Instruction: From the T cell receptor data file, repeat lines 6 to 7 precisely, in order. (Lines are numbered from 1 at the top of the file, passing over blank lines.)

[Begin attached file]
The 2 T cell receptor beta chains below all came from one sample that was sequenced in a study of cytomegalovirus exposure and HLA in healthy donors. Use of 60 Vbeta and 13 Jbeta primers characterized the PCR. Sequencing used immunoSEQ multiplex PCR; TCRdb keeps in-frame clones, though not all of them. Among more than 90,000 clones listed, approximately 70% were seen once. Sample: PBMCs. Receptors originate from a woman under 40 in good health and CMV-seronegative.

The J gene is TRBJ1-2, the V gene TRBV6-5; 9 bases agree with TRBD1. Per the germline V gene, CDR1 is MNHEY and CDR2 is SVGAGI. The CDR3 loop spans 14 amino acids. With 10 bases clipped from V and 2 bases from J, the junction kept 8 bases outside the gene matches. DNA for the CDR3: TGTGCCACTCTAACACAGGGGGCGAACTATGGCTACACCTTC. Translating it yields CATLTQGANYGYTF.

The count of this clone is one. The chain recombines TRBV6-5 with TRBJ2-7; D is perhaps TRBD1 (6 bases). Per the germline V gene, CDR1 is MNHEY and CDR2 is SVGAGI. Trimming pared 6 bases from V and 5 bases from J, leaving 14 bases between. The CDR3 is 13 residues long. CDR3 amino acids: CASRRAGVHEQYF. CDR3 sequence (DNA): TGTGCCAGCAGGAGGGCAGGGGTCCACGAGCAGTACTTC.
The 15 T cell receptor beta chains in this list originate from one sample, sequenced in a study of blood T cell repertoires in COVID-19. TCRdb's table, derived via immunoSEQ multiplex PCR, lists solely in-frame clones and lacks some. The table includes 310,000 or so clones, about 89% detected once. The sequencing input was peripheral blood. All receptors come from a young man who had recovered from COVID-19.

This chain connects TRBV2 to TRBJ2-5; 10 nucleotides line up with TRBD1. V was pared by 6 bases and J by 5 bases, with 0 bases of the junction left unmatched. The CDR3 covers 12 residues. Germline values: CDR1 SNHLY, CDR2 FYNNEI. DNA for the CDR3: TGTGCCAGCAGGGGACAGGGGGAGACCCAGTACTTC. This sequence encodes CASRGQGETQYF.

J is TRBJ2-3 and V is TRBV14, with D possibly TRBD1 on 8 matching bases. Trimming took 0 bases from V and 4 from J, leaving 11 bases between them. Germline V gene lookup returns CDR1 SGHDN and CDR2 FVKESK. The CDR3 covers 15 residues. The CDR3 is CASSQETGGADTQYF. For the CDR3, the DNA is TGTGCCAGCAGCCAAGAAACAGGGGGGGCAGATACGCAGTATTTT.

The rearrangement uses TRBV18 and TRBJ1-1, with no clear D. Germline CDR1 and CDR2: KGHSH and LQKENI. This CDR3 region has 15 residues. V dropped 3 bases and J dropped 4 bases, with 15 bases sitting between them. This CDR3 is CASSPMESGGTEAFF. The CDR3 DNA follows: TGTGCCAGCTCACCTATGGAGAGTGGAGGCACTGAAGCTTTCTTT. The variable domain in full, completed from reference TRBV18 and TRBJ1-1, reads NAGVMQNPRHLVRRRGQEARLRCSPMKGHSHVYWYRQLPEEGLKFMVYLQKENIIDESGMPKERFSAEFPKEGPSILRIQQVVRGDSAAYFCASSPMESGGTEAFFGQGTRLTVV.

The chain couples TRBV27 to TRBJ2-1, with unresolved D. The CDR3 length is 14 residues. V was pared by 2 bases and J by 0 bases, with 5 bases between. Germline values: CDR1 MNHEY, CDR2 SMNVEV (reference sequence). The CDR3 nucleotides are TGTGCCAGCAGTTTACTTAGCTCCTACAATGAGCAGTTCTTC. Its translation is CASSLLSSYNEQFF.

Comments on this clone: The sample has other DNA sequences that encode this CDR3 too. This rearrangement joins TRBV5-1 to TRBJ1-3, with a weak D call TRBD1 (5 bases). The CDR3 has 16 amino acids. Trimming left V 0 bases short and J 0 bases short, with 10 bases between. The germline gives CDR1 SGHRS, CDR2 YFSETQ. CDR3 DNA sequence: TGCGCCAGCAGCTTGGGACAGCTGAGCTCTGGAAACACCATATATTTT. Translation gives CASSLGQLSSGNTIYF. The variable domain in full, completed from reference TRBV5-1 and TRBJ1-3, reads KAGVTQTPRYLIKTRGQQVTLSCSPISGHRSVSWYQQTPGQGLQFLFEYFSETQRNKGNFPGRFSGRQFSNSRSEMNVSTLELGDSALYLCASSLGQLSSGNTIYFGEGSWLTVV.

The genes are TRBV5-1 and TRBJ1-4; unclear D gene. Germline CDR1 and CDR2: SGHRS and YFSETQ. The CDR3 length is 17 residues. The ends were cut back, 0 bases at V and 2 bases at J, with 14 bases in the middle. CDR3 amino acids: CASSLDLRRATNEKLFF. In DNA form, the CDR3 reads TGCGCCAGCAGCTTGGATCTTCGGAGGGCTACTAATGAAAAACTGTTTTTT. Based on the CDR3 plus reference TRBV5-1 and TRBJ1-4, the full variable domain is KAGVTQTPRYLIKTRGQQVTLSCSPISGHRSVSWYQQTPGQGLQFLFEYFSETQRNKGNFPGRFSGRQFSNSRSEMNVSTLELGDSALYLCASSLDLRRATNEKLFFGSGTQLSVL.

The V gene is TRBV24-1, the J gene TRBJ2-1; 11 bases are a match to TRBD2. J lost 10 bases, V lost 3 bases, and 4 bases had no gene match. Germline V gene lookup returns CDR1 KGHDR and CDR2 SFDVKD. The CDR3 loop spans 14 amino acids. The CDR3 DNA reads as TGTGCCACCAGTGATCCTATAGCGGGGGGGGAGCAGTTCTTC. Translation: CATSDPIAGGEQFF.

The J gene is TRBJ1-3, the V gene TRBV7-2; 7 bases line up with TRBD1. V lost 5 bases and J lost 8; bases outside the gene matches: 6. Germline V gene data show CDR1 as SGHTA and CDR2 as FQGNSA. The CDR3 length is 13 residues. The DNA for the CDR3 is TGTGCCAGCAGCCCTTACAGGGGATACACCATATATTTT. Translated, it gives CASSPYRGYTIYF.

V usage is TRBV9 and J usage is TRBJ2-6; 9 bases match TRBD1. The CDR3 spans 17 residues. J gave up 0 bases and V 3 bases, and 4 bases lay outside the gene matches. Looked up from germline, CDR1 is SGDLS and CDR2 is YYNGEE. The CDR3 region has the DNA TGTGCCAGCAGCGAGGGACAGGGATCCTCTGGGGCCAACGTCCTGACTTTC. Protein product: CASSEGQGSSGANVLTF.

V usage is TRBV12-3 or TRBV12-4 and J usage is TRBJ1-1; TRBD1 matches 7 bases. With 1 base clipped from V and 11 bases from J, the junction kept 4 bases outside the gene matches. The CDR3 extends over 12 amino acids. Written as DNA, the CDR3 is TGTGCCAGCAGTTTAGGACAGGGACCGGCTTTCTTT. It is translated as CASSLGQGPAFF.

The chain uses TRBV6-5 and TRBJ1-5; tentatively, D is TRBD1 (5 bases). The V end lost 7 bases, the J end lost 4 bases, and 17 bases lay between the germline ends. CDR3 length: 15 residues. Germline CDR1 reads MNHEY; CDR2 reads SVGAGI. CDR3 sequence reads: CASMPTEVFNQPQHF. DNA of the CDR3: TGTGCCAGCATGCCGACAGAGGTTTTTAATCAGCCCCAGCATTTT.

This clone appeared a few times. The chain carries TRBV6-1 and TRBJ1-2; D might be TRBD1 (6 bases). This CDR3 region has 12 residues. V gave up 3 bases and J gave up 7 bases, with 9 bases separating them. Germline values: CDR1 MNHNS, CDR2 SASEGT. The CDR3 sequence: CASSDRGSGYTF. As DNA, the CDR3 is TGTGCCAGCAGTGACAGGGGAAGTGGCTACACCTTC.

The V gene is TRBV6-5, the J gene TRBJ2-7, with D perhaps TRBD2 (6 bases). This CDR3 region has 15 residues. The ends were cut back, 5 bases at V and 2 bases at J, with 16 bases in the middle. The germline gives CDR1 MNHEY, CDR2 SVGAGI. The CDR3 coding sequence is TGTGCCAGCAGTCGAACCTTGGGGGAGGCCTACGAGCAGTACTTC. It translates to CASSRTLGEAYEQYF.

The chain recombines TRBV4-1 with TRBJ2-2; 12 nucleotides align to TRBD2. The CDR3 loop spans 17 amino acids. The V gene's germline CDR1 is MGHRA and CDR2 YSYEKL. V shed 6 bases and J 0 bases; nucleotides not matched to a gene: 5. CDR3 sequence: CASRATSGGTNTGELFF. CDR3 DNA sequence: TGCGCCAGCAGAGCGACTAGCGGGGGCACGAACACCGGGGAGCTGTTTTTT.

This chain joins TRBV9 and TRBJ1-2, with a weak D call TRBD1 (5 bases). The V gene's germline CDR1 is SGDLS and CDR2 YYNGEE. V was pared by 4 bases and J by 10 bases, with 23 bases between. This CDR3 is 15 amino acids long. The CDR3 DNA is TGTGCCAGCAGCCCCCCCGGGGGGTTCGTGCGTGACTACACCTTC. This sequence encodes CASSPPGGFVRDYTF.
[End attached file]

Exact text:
J is TRBJ2-3 and V is TRBV14, with D possibly TRBD1 on 8 matching bases. Trimming took 0 bases from V and 4 from J, leaving 11 bases between them. Germline V gene lookup returns CDR1 SGHDN and CDR2 FVKESK. The CDR3 covers 15 residues. The CDR3 is CASSQETGGADTQYF. For the CDR3, the DNA is TGTGCCAGCAGCCAAGAAACAGGGGGGGCAGATACGCAGTATTTT.

The rearrangement uses TRBV18 and TRBJ1-1, with no clear D. Germline CDR1 and CDR2: KGHSH and LQKENI. This CDR3 region has 15 residues. V dropped 3 bases and J dropped 4 bases, with 15 bases sitting between them. This CDR3 is CASSPMESGGTEAFF. The CDR3 DNA follows: TGTGCCAGCTCACCTATGGAGAGTGGAGGCACTGAAGCTTTCTTT. The variable domain in full, completed from reference TRBV18 and TRBJ1-1, reads NAGVMQNPRHLVRRRGQEARLRCSPMKGHSHVYWYRQLPEEGLKFMVYLQKENIIDESGMPKERFSAEFPKEGPSILRIQQVVRGDSAAYFCASSPMESGGTEAFFGQGTRLTVV.